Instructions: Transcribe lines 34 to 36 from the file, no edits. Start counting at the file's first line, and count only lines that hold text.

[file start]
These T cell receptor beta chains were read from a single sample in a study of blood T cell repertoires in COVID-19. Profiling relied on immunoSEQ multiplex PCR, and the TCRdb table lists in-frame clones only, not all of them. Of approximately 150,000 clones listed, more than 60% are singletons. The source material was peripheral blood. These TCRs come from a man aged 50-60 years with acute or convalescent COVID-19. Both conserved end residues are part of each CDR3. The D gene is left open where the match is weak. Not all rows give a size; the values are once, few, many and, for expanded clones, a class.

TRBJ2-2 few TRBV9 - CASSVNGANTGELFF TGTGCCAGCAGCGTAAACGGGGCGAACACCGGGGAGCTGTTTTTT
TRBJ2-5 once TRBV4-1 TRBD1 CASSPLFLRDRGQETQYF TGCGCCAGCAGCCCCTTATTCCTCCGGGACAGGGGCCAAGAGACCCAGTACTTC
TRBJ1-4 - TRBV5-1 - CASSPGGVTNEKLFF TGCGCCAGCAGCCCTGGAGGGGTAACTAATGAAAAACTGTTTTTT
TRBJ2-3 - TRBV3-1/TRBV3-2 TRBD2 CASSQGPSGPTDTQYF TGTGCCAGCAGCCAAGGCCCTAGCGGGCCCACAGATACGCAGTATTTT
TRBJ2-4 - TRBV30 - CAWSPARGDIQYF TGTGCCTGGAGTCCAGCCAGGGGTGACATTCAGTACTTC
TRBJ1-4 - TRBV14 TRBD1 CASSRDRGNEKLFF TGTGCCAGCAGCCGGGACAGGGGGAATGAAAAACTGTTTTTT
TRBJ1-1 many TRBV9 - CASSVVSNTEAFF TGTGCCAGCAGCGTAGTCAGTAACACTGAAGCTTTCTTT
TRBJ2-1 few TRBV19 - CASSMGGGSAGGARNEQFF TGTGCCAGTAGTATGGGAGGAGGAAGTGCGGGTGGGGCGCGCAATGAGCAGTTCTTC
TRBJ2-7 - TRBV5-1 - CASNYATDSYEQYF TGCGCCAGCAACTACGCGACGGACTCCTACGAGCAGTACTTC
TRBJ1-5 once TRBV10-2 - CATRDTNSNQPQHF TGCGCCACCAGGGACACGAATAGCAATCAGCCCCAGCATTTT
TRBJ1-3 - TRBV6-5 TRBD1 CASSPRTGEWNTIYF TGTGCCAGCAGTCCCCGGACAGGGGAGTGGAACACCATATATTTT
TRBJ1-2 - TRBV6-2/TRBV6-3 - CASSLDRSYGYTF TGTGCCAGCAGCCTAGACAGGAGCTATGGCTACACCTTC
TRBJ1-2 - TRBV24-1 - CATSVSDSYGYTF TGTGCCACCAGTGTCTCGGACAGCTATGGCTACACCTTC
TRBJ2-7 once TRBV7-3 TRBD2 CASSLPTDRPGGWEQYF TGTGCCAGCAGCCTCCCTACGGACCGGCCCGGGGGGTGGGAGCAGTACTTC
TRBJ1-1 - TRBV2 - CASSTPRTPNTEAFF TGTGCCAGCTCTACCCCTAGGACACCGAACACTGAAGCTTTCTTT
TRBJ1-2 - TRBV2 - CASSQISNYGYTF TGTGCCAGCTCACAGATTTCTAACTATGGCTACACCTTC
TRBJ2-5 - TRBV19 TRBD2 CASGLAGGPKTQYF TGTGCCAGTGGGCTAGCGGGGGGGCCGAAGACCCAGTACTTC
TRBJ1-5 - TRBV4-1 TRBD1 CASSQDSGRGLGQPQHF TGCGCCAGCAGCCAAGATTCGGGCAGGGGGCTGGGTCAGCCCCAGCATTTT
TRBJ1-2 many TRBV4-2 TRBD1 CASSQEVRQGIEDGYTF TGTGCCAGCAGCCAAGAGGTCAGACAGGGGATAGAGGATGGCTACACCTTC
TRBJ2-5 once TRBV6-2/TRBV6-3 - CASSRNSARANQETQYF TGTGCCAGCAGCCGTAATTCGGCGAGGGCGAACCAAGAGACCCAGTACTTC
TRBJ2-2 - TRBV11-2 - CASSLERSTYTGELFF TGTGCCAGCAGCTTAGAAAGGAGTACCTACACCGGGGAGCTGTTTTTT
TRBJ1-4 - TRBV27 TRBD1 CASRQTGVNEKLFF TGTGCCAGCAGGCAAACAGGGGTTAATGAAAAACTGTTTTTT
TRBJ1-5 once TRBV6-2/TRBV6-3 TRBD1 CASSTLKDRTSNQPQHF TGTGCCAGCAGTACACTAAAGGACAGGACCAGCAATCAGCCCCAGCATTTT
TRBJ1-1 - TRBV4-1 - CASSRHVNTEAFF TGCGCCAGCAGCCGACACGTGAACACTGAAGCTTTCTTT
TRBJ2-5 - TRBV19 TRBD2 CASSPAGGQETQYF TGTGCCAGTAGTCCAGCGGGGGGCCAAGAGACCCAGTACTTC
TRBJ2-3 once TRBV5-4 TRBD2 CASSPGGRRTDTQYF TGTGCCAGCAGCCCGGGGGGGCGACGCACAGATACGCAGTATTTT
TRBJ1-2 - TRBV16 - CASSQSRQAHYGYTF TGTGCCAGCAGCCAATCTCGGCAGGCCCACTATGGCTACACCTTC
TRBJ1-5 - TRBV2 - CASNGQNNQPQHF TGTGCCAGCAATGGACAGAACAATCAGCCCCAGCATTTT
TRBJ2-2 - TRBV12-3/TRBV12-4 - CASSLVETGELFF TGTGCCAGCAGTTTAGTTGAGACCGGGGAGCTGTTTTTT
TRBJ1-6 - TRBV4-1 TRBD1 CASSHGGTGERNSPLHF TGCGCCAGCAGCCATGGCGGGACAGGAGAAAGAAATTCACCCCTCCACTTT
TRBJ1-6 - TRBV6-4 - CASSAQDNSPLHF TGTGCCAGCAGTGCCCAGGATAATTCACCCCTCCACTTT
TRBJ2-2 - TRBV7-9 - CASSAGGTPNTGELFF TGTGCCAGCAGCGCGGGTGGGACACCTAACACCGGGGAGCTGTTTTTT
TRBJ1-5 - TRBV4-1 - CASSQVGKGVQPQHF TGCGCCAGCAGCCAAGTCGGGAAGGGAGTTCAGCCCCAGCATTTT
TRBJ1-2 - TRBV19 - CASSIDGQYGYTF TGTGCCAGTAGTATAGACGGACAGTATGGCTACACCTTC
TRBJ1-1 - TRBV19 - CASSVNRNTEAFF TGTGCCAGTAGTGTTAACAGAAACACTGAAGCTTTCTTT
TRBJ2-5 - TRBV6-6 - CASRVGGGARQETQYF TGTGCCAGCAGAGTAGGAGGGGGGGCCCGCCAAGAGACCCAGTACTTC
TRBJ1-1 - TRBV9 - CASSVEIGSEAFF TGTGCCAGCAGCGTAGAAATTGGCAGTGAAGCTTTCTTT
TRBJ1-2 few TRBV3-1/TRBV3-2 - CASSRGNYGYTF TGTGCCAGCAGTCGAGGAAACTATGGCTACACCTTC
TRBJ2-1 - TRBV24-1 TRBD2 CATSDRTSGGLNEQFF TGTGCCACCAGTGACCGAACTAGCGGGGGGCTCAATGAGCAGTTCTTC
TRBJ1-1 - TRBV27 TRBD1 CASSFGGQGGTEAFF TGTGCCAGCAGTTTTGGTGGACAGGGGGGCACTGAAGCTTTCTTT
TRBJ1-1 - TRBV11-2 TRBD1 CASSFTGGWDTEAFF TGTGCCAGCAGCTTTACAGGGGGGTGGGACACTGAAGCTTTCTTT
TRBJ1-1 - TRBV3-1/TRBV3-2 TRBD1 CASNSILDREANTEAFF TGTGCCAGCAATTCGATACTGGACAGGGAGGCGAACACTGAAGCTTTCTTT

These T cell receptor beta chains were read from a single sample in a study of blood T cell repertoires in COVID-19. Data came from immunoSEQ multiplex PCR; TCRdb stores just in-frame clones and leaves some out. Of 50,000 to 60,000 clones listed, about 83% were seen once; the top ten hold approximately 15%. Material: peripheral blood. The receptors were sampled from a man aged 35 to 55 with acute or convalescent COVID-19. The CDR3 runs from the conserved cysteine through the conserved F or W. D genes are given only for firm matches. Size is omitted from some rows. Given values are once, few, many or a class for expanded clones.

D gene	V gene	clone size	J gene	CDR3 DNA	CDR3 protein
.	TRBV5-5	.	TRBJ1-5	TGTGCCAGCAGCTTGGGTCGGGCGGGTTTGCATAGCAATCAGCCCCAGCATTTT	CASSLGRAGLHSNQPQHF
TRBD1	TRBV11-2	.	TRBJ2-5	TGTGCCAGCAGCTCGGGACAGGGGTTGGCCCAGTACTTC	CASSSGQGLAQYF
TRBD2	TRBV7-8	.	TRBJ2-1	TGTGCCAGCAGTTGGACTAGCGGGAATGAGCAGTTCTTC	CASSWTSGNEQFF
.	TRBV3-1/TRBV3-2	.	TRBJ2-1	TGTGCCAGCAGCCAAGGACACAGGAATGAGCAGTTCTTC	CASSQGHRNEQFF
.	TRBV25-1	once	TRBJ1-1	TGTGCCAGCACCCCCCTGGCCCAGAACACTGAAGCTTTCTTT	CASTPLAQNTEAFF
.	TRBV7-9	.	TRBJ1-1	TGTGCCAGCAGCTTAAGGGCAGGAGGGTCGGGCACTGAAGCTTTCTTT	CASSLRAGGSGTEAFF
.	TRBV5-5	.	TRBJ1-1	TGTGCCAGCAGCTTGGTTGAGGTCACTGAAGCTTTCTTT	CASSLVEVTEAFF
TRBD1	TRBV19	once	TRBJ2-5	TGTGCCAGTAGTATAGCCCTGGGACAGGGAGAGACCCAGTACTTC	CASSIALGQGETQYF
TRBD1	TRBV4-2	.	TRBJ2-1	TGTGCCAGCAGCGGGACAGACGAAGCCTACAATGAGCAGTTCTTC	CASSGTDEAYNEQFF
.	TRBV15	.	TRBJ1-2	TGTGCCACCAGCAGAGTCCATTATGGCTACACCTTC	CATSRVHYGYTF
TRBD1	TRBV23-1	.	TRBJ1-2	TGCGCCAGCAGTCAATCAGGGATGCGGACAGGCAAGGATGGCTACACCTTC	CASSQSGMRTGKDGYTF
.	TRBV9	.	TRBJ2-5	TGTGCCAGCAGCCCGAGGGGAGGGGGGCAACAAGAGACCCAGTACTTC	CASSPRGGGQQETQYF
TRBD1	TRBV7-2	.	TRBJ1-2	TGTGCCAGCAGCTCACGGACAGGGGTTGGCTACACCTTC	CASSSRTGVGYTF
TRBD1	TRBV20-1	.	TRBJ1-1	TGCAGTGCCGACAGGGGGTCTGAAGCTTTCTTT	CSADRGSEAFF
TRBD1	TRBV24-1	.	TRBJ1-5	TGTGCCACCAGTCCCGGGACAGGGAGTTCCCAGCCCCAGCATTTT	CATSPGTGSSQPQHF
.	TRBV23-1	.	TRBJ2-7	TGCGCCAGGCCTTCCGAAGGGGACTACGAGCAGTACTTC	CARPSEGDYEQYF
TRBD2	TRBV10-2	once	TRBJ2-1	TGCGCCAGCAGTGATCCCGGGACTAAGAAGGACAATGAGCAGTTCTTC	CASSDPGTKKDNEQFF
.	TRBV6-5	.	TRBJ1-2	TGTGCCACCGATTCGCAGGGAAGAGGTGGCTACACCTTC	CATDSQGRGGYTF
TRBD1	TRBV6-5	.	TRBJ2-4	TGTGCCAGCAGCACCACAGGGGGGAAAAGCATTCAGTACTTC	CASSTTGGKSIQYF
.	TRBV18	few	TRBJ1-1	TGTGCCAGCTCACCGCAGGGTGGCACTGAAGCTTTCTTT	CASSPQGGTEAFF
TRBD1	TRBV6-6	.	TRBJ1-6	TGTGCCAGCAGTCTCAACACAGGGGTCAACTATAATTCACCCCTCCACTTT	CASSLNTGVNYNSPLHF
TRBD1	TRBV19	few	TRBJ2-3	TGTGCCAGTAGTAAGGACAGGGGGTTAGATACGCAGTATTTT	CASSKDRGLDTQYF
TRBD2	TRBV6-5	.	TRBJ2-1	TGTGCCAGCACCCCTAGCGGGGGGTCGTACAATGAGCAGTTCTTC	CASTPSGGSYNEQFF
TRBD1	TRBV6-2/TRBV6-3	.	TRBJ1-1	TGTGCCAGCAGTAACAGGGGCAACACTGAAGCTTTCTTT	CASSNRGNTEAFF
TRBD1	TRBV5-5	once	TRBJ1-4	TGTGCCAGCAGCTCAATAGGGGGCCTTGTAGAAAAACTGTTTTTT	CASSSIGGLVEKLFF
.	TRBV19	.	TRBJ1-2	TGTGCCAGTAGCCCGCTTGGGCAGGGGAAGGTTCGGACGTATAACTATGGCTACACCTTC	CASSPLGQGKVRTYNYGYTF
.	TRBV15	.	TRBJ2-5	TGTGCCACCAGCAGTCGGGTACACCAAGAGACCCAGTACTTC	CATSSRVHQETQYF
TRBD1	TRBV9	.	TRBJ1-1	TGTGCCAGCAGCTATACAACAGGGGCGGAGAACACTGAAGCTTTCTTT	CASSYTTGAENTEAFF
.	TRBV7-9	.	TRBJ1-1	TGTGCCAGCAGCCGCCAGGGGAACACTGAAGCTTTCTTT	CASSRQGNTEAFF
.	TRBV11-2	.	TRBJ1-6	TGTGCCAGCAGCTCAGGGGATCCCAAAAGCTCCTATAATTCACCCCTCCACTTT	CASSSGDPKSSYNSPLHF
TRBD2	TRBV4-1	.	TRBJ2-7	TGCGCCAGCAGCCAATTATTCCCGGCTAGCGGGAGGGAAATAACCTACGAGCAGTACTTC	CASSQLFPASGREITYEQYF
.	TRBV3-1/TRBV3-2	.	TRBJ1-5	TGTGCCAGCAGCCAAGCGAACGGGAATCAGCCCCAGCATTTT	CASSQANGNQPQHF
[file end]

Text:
TRBJ1-5 - TRBV4-1 - CASSQVGKGVQPQHF TGCGCCAGCAGCCAAGTCGGGAAGGGAGTTCAGCCCCAGCATTTT
TRBJ1-2 - TRBV19 - CASSIDGQYGYTF TGTGCCAGTAGTATAGACGGACAGTATGGCTACACCTTC
TRBJ1-1 - TRBV19 - CASSVNRNTEAFF TGTGCCAGTAGTGTTAACAGAAACACTGAAGCTTTCTTT